When I was in Shul (Synagogue), Rabbi Yossi would always say, "The Tetragrammaton was a handle that we could grab, and thereby draw ourselves near to the Name." Recently I saw what he was saying very clearly. The Tetragrammaton was said twice in repetition. This is a Hebrew grammar convention for showing exclamation and emphasis. We hear Yeshua (Jesus) doing the same when he wants everyone’s attention… "Truly, truly, I say to you," repeating the word "truly". So the Tetragrammaton was an invocation… or grabbing the handle to pull the Name close to Moshe (Moses), while protecting him with His hand at the same time. For Moshe (Moses) was hidden in the rocks as Hashem was carefully passing before him.
And the Name that was proclaimed by Hashem (with Moshe being protected by concealment) was both enticing and demanding. What followed the initial invocation was… "Merciful and gracious Elohim (God), slow to anger, and abundant in loving kindness and truth, keeping loving kindness for thousands, forgiving iniquity and disobedience and sin — but clearing and not clearing, visiting the iniquity of the fathers on the children, and children’s children, on the thirties and the forties" …and these words are the body of Hashem.
Then I noticed that directly afterward (Exo 34:13), He said his Name is “Qano”, meaning Jealousy. Jealousy is the enticing/demanding emotion of intimate affection. So Hashem (The Lord) was invoking the Name, and the Name was directly proclaimed… then afterward He named the Name for Moshe (Moses).
So we are seeing the practice of concealing the Name, even upon the first demonstration of the Name to Moshe (Moses). The Name was to be referred to by another Name, Qano (the jealousy). And the Tetragrammaton (Adonoi) was not the Name, but was used as the invocation of the Name, and Qano is how you should remember and speak of the Name.
This made me very comfortable with how Yeshua (Jesus) always referred to the Name as “Father,” or more literally as Abba. Abba is how it reads in the Greek, and it is how it was actually said in the Aramaic language. So this is not as much a Hebraism… as it is an Aramaism, and it parallels both Qano and the Tetragrammaton. Moreover, in the Peshitta (the Aramaic) New Testament, the Holy Name is always guarded by writing Maron or Mariyo, in order to provide a name for the Name. So, if Maron is a name for the Name, what does it mean? On its highest level it means "lord or master", but on its lowest level it means "striver or contender". Therefore it is an appropriate parallel to the Hebrew Qano, Jealousy.
The Peshitta (P’shitto) is important to us because it was composed at the same time as the Greek Testament was assembled, and Aramaic was the native language of the Talmidim (Disciples). As such, the Peshitta represents the Semitic mindset of the Talmidim (Disciples). So the references to YHWH (Adonoi/Hashem) that appear to be in the Greek New Testament, are not really there. For as it is demonstrated in the Peshitta, every reference is dressed with a name of the Name, as was the prevailing Jewish practice (and is still their practice today).
But this is what has suddenly opened up to me… In Romans 8:23, Rav Shaul (Apostle Paul) explains, “And not only this, but also we ourselves, having the first fruits of the Ruach (Holy Spirit), even we ourselves groan inwardly, waiting eagerly for our adoption as sons, and the redemption of our body.”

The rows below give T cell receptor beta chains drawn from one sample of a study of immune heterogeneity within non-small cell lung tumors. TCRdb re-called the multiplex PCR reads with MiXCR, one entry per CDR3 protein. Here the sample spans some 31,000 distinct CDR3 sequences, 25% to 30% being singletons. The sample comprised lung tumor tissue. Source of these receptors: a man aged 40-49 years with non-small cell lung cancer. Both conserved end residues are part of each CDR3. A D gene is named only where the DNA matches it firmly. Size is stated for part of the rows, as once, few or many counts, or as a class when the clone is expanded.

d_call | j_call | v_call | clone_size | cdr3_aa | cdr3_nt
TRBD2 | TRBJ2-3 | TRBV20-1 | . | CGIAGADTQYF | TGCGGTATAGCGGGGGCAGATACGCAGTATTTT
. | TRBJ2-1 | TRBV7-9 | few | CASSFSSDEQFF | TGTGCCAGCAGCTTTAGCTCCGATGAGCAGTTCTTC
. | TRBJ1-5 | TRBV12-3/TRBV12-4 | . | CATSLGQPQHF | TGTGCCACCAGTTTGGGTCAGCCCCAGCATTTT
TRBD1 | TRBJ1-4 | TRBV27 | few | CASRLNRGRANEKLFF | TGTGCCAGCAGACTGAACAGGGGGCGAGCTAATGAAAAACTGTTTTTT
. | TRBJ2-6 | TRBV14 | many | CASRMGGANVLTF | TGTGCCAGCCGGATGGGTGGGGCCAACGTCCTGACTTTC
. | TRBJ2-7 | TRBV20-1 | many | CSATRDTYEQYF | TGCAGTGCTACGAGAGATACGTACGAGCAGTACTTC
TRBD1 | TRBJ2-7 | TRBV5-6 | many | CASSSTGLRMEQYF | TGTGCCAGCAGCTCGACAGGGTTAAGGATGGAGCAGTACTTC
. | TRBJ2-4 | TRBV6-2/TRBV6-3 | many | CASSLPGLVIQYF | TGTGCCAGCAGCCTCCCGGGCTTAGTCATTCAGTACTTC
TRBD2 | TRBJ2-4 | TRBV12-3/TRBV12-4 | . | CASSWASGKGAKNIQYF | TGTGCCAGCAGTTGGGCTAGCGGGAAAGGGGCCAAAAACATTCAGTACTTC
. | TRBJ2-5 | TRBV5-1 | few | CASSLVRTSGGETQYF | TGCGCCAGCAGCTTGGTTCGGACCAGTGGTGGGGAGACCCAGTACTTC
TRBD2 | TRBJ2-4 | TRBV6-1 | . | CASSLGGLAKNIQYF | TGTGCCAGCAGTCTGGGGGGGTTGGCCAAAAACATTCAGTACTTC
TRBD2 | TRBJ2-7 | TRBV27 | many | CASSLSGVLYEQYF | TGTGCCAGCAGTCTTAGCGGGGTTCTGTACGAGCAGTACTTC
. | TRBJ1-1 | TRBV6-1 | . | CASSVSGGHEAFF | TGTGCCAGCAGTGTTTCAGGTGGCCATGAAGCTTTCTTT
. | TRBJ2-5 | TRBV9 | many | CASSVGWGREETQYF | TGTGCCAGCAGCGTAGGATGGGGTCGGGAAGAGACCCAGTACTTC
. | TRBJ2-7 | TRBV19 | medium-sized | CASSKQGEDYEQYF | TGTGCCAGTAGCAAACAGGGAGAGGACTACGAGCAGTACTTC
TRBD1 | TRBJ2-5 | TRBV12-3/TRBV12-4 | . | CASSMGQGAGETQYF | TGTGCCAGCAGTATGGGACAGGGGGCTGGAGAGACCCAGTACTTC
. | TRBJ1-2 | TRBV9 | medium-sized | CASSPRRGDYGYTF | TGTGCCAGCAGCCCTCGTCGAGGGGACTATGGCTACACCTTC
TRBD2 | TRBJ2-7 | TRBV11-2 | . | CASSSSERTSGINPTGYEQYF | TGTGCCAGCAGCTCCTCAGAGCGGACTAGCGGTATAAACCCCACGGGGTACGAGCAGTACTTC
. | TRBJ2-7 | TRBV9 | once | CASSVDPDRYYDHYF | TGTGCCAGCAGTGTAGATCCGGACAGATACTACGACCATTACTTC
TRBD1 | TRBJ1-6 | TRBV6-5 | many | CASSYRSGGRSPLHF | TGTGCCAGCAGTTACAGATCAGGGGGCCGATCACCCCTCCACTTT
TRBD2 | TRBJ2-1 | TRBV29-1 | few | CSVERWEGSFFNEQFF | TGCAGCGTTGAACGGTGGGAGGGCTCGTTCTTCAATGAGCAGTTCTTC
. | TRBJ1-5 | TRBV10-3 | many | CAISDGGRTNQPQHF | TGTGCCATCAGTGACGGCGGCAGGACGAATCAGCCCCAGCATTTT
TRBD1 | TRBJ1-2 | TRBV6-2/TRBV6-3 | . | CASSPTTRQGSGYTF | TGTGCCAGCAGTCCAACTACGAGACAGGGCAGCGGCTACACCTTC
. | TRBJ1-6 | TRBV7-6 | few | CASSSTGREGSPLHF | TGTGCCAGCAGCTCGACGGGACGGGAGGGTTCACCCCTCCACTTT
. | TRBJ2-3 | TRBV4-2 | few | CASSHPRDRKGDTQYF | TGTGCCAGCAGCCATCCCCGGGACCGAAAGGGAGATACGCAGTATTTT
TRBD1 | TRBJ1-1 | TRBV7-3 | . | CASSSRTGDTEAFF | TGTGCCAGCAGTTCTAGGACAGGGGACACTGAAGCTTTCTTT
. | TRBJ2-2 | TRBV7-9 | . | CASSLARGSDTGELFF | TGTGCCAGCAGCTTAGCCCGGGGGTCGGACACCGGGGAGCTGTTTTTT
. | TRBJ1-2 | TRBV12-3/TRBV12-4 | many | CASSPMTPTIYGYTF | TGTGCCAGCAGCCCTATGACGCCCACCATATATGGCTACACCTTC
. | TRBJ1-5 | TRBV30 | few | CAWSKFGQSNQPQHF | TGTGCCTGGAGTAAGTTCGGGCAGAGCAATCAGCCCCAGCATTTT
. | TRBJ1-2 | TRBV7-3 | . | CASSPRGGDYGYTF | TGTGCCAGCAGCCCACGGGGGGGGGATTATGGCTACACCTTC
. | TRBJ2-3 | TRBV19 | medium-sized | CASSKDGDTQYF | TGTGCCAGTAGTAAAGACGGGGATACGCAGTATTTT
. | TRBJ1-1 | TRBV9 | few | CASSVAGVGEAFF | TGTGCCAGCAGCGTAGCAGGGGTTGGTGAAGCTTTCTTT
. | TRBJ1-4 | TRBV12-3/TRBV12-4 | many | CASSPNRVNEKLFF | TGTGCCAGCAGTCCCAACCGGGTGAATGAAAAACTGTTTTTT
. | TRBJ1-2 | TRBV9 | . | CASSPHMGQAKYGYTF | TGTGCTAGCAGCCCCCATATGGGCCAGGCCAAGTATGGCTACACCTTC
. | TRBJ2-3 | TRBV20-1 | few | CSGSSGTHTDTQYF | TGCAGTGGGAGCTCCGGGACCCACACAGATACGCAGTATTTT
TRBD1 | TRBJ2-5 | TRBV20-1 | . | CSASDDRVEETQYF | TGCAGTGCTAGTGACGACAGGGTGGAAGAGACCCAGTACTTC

We are groaning inside ourselves, because the Ruach (Holy Spirit) is stirring within us, and is calling out to Hashem in our behalf. As it says in Rom 8:15, “…you have received the Ruach of adoption as sons by which we cry out, Father-Father” The actual pronunciation by the Ruach in this text is, Abba-Abba.
This is the Aramaic equivalent to the invocation of "Adonai-Adonoi," which is the Tetragrammaton (YHWH-YHWH) as it was used to invoke the Holy Name to Moshe (Moshe)… the Qano, the Jealousy (the tender-demanding affections of Hashem).
And after this Name was invoked to Moshe (Moses), he was told (Exo 34:21) to keep the Shabboth (Sabbath) in all situations… when planting, and when harvesting. So when the Ruach (Holy Spirit) invokes that Name again for you and me, calling out Abba-Abba (as Adonai-Adonoi), the end is that we would realize that we are as the “first-born” (Exo 34:20b and Rom 8:23) who must be redeemed, having the “first-fruits” of the Ruach within us, and that our redemption to full adoption is evidenced with our keeping His Shabboth (of which, He is jealous).
Moreover, and this is the important part, I don’t invoke the Name. I couldn’t if I wanted to, because I don’t know how to pronounce the invocation. But the Ruach (Holy Spirit) does know how, and where we read that He says Abba-Abba, it is to let us know that he performs that invocation. I, on the other hand (the left side, that Yeshua said, ‘does not know’), refer to that Name with deference… He is the Jealousy, the Qano, and I will jealously keep His Shabboth (Sabbath).
In support of this argument of who invokes the Name, you need only take note of who had invoked the Name with Moshe (Moses). It was not Moshe, but Hashem had cried out in his behalf… Adonai-Adonoi. And it is doing Shabboth (Sabbath) that needs to be your primary concern, and not pronouncing the Invocation. Because after the Name was invoked, that is what Hashem asked Moshe to always do… Shabboth (Sabbath). And Moshe’s face began to shine, and it was still shining as he told Yisrael (Israel) what they must do.